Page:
Tammy Abraham has had to adapt his game and style before, and he may need to do so again to make his way at Chelsea going forward.
What type of striker is Tammy Abraham? It seems like a simple enough question but there really isn’t a good answer. He is not a target man, at least not consistently. He is not really a poacher, though that is more or less how most of his goals come about. He can run in behind, but not nearly as well as a player that specializes in that should. He is great with helping buildup but rarely gets back to where he needs to be otherwise.
The answer is that he is all of those things but none at the same time. Part of that has been his development from the academy to Bristol City to Swansea to Aston Villa and back to Chelsea. At almost every club, something different has been asked of him. At almost every club, he has had to adapt to find a way.
He will need to do so again. Once he was injured before Covid, his playing time and performances plummeted. Olivier Giroud firmly grabbed his chance and with Timo Werner on the way, Abraham will have an uphill battle to find his way. That will come down to the adaptations he makes in his game.
When Werner first signed, the clearest solution seemed to be to play him and Abraham up top together, with Werner perhaps taking more of a winger role. That was before Giroud exploded as Frank Lampard adapted his set up to benefit the Frenchman. Christian Pulisic turning into the American Eden Hazard (or more?) further constrained the starting spots. And for next season, the rumors of Kai Havertz mandate someone has to be cut out of the starting XI to make room for the new signings. Abraham went from the Didier Drogba heir apparent to the odd man out.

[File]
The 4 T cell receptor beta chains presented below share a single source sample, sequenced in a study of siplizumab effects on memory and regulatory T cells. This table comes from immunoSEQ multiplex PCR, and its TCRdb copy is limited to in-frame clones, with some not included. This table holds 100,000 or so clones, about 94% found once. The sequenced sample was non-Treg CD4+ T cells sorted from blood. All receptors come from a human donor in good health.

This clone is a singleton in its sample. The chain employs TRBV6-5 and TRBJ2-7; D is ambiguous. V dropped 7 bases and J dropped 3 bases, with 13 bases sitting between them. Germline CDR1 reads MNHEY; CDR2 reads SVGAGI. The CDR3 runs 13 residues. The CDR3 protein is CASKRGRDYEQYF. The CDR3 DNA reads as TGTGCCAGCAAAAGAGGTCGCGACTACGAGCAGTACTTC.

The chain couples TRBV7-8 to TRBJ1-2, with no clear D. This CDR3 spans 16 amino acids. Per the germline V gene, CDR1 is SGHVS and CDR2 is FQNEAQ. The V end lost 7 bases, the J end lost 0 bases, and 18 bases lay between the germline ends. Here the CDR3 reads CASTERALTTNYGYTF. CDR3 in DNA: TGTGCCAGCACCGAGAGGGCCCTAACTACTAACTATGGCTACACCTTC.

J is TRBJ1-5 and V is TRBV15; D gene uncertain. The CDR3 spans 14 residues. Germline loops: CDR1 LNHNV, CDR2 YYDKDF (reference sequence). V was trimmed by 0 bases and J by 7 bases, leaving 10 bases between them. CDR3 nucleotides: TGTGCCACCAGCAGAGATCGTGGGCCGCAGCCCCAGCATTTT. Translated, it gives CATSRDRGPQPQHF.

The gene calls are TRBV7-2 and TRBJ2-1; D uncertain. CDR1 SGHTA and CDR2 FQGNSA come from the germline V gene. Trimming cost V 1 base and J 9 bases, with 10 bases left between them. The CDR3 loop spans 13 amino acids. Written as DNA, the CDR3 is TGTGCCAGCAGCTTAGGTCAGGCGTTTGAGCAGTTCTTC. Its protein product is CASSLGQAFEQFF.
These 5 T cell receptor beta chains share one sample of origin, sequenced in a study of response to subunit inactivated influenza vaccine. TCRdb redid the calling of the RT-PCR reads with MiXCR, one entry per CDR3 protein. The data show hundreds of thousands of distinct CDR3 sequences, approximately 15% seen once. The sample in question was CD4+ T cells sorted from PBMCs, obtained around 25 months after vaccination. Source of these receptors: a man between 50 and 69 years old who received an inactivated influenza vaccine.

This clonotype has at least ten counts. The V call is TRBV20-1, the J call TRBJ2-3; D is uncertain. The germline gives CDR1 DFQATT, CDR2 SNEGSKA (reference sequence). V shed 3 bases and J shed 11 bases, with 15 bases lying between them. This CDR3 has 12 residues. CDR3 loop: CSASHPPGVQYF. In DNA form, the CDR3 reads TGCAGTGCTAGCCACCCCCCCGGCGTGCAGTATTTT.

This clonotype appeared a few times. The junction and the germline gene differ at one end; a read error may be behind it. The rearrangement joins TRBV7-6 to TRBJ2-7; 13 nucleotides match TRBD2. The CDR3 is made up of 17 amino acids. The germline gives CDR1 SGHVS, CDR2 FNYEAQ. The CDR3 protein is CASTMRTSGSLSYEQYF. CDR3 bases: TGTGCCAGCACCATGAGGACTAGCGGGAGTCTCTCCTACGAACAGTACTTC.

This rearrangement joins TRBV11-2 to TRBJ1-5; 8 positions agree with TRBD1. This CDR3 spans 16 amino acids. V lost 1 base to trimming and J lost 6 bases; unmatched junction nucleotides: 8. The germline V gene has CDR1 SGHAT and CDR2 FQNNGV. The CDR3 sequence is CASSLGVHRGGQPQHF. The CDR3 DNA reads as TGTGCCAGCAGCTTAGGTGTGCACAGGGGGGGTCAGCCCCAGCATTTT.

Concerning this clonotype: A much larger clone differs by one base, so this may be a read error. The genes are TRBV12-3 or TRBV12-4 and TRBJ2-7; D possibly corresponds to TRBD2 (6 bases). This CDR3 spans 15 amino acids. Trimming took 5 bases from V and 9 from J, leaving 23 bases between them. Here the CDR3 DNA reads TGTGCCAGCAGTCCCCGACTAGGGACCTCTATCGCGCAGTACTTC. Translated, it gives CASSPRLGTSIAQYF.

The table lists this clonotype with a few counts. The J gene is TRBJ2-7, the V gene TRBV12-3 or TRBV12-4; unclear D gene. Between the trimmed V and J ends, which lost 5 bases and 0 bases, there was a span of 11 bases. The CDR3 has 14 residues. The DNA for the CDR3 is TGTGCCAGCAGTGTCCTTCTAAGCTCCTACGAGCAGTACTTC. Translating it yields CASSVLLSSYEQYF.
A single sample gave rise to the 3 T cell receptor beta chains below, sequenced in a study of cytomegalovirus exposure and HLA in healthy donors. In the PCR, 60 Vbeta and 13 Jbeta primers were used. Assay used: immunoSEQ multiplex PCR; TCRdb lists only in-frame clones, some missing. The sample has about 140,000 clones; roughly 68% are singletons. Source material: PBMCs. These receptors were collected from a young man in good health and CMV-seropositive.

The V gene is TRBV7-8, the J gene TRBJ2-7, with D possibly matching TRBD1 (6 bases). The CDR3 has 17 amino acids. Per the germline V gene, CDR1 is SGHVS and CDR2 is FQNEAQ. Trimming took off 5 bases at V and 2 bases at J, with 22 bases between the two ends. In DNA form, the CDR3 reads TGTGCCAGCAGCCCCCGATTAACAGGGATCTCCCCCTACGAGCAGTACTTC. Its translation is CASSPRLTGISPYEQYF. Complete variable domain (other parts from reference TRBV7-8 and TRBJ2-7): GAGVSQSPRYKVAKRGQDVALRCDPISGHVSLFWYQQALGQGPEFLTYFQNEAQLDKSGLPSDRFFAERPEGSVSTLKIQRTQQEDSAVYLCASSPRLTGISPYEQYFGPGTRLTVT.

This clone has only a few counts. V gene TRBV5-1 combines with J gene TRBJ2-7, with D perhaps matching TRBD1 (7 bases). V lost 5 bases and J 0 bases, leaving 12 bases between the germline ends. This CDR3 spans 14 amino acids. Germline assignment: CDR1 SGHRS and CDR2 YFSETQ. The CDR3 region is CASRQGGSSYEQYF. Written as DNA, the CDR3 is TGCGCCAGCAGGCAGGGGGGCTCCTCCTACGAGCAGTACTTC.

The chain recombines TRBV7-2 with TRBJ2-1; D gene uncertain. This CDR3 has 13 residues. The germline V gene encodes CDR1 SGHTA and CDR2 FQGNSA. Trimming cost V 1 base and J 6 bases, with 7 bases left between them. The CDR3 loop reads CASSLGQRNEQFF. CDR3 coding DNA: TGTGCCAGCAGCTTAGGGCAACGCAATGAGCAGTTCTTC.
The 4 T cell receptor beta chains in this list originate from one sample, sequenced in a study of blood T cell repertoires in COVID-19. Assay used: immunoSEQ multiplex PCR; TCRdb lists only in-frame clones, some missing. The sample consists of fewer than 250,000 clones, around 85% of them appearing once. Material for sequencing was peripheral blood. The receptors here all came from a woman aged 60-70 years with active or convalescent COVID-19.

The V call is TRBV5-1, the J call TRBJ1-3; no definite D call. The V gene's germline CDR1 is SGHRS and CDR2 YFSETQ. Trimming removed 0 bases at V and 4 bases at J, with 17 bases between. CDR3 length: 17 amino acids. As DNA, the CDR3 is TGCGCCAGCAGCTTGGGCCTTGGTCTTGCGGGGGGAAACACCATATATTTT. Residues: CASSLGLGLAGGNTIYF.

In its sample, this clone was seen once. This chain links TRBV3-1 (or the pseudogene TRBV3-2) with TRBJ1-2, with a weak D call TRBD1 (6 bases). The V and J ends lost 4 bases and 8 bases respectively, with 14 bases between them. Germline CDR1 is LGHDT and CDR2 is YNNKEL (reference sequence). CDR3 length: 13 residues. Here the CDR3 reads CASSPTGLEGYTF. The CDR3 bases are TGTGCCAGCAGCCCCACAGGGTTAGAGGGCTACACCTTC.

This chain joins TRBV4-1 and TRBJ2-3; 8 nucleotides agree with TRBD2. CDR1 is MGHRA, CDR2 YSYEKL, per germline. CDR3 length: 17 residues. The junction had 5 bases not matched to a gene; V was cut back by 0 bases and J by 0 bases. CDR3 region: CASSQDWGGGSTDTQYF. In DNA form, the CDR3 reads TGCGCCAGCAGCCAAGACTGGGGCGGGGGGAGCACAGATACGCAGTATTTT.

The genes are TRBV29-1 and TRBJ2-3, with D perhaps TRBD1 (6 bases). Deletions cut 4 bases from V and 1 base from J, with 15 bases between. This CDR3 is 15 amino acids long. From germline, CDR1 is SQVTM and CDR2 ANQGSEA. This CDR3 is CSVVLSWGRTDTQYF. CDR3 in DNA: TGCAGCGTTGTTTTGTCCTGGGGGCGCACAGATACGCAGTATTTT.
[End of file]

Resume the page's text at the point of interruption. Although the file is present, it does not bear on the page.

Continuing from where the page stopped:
That is why adaptation will become so important for the English striker. At Aston Villa, he was very involved in the build up. This is a trait he carried over to Chelsea. But as Lampard adjusted to use a target man like Giroud, a striker coming deep constantly like Abraham caused the box to lose any threat. Giroud and Pulisic exploded so much after Covid in part because both would end up in the box and both could look for each other as the rest of the team built up.
Abraham dropping deep leaves Pulisic alone up higher. While it would help Chelsea with possession, that does not seem to be as much of a concern as it was earlier in the season. Chelsea needs someone to help Pulisic out so he can help them out in turn. That is where the change needs to come for Abraham.
The English striker can still drop deep and assist, but he also needs to get back in to the box after doing his part. In the box he needs to have the awareness of his surroundings to play his teammates in rather than immediately looking to score himself.
Werner showed at Leipzig that he can do all of these things. Abraham needs to show the same. Ideally, in some way both can play together. But if not, Abraham has to at least earn Lampard’s trust back enough to be used in rotation.
The striker has done it before and can do it again. He will have to if he is to replicate his early season heroics next season.